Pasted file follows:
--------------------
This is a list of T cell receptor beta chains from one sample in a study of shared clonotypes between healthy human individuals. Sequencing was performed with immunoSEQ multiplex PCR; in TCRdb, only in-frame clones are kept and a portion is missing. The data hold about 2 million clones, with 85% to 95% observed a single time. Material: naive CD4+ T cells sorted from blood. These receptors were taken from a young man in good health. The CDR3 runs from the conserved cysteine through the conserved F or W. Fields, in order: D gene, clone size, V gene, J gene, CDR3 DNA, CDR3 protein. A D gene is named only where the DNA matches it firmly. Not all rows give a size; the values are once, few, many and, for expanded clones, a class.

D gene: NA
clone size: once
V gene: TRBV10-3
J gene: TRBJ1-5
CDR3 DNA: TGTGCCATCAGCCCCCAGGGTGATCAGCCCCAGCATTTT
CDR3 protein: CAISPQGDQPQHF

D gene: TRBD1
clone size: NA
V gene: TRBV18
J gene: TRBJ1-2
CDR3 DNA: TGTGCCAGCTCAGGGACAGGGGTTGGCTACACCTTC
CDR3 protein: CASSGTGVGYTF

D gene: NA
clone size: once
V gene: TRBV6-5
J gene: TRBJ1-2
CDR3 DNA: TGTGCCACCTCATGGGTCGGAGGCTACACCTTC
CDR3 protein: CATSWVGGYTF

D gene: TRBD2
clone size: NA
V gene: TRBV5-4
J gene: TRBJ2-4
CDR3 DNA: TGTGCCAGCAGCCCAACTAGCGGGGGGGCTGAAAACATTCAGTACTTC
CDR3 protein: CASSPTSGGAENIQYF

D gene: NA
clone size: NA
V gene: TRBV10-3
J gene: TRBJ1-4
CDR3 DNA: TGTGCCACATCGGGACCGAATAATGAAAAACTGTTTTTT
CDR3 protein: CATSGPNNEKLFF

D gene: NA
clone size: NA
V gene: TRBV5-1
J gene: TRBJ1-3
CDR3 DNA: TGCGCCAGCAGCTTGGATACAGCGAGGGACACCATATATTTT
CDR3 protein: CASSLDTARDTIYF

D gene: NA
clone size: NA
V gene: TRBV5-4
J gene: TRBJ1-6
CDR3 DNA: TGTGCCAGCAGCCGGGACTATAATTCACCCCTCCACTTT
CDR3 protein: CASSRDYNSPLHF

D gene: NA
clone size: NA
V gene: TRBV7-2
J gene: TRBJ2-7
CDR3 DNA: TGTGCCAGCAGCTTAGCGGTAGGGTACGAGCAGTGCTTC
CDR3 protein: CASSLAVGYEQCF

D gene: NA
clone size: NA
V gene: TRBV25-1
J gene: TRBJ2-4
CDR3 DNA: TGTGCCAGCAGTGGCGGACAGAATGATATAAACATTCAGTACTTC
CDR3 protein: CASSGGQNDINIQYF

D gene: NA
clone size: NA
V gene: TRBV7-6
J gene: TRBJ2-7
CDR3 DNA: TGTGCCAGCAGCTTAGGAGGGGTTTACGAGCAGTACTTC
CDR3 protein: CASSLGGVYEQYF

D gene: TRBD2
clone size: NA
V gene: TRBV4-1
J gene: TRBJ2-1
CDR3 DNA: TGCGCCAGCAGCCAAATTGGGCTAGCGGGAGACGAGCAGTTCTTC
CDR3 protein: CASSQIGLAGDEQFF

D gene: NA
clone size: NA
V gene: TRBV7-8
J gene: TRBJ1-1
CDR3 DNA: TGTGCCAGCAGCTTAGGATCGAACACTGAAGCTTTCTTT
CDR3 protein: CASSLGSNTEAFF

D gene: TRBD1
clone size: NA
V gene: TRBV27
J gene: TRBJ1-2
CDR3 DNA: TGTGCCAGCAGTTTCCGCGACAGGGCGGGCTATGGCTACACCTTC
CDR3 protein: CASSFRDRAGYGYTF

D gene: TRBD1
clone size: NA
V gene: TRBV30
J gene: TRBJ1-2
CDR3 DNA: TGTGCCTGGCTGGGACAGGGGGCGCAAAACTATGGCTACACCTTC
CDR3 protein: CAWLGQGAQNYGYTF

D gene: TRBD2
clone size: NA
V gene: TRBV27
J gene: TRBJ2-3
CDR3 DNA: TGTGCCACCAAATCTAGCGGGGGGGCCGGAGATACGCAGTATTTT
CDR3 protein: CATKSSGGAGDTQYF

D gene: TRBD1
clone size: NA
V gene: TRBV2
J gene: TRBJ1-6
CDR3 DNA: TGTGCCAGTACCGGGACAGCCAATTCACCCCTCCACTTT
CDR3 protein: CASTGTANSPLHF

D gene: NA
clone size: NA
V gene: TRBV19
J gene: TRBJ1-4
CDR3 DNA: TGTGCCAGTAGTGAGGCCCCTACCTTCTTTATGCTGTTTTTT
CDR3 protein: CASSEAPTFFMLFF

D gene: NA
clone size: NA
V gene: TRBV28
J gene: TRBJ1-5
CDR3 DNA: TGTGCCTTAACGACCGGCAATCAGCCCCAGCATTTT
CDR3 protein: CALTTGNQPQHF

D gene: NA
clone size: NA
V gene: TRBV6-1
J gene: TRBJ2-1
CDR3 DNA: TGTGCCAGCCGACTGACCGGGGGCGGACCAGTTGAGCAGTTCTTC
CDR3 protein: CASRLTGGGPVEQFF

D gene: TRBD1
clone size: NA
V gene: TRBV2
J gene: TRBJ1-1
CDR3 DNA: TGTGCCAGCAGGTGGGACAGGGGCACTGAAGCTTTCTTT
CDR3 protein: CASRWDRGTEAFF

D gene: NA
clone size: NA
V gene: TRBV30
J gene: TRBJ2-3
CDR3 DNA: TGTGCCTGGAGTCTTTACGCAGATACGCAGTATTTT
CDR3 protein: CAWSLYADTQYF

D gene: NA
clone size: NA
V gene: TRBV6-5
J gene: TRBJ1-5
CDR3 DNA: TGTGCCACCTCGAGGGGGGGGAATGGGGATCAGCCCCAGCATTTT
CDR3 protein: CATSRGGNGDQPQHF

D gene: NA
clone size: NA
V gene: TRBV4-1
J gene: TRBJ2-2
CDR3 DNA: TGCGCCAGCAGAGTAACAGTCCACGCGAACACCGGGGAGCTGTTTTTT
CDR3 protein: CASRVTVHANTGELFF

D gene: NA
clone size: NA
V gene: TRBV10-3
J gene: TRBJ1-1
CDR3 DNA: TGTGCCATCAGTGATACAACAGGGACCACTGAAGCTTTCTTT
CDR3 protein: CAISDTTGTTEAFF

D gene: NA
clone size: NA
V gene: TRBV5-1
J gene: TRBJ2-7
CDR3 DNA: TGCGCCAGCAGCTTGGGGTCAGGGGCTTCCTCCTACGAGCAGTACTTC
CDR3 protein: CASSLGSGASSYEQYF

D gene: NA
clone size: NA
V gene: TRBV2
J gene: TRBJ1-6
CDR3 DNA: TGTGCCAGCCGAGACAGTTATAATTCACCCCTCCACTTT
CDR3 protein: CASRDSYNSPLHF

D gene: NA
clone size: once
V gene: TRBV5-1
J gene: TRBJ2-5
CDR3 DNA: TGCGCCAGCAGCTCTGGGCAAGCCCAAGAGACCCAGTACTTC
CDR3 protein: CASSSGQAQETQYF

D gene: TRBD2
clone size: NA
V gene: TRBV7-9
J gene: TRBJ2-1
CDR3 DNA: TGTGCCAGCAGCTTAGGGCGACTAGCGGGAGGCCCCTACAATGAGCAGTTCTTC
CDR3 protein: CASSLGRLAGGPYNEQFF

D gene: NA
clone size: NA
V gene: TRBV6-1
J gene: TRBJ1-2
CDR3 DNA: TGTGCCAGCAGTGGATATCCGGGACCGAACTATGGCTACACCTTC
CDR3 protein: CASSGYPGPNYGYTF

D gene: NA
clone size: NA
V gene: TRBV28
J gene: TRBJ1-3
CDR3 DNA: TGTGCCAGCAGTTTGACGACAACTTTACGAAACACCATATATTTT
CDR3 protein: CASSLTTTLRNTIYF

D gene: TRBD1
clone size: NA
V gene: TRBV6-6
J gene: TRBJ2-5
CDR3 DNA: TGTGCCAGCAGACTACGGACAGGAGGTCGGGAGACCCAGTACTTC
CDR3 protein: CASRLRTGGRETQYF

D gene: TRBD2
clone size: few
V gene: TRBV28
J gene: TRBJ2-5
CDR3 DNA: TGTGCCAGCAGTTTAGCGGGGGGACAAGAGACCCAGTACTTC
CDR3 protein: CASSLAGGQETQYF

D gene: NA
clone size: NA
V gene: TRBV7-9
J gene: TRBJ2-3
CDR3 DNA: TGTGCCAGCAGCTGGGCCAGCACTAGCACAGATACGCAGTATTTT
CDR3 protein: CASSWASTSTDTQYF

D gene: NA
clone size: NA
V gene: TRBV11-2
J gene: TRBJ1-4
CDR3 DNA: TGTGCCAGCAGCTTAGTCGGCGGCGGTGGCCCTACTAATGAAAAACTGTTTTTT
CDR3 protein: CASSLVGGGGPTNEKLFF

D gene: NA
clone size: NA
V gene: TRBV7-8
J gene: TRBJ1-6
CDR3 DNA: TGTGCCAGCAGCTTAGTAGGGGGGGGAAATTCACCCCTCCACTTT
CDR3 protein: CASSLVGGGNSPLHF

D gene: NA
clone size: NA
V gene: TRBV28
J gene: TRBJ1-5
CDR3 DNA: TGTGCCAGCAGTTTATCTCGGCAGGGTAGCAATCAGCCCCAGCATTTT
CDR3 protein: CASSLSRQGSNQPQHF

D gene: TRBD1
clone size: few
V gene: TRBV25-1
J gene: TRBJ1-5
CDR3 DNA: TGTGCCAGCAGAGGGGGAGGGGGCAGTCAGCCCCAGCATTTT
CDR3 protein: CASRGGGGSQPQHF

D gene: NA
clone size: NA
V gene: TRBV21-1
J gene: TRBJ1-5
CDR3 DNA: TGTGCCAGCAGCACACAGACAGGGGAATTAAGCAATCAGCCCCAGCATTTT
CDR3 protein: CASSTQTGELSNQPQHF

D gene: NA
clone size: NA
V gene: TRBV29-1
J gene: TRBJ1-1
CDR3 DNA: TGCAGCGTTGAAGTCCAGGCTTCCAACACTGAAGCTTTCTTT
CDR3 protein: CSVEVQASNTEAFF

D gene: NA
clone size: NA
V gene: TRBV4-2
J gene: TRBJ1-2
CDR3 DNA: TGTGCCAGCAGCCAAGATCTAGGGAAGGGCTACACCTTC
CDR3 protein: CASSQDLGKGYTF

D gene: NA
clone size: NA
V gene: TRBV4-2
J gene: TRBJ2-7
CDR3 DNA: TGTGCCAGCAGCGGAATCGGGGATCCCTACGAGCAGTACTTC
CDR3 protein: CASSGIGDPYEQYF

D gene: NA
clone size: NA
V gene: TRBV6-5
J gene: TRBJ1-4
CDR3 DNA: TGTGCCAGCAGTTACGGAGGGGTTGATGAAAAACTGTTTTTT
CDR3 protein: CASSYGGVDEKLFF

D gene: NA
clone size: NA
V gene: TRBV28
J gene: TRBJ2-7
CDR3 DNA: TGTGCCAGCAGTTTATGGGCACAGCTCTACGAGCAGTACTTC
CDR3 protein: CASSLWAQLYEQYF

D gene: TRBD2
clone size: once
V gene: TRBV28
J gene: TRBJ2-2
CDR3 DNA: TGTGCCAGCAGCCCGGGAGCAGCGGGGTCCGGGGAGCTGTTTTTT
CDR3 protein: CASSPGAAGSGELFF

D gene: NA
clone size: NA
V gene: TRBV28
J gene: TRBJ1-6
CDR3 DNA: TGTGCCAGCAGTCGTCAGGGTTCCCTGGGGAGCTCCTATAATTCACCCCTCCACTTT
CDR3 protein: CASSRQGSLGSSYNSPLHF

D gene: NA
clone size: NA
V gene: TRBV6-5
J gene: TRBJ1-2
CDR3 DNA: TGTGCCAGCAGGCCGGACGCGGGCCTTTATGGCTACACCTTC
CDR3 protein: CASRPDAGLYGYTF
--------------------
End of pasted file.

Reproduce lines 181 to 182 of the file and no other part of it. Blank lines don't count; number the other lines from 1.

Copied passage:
CDR3 protein: CASSLTTTLRNTIYF

D gene: TRBD1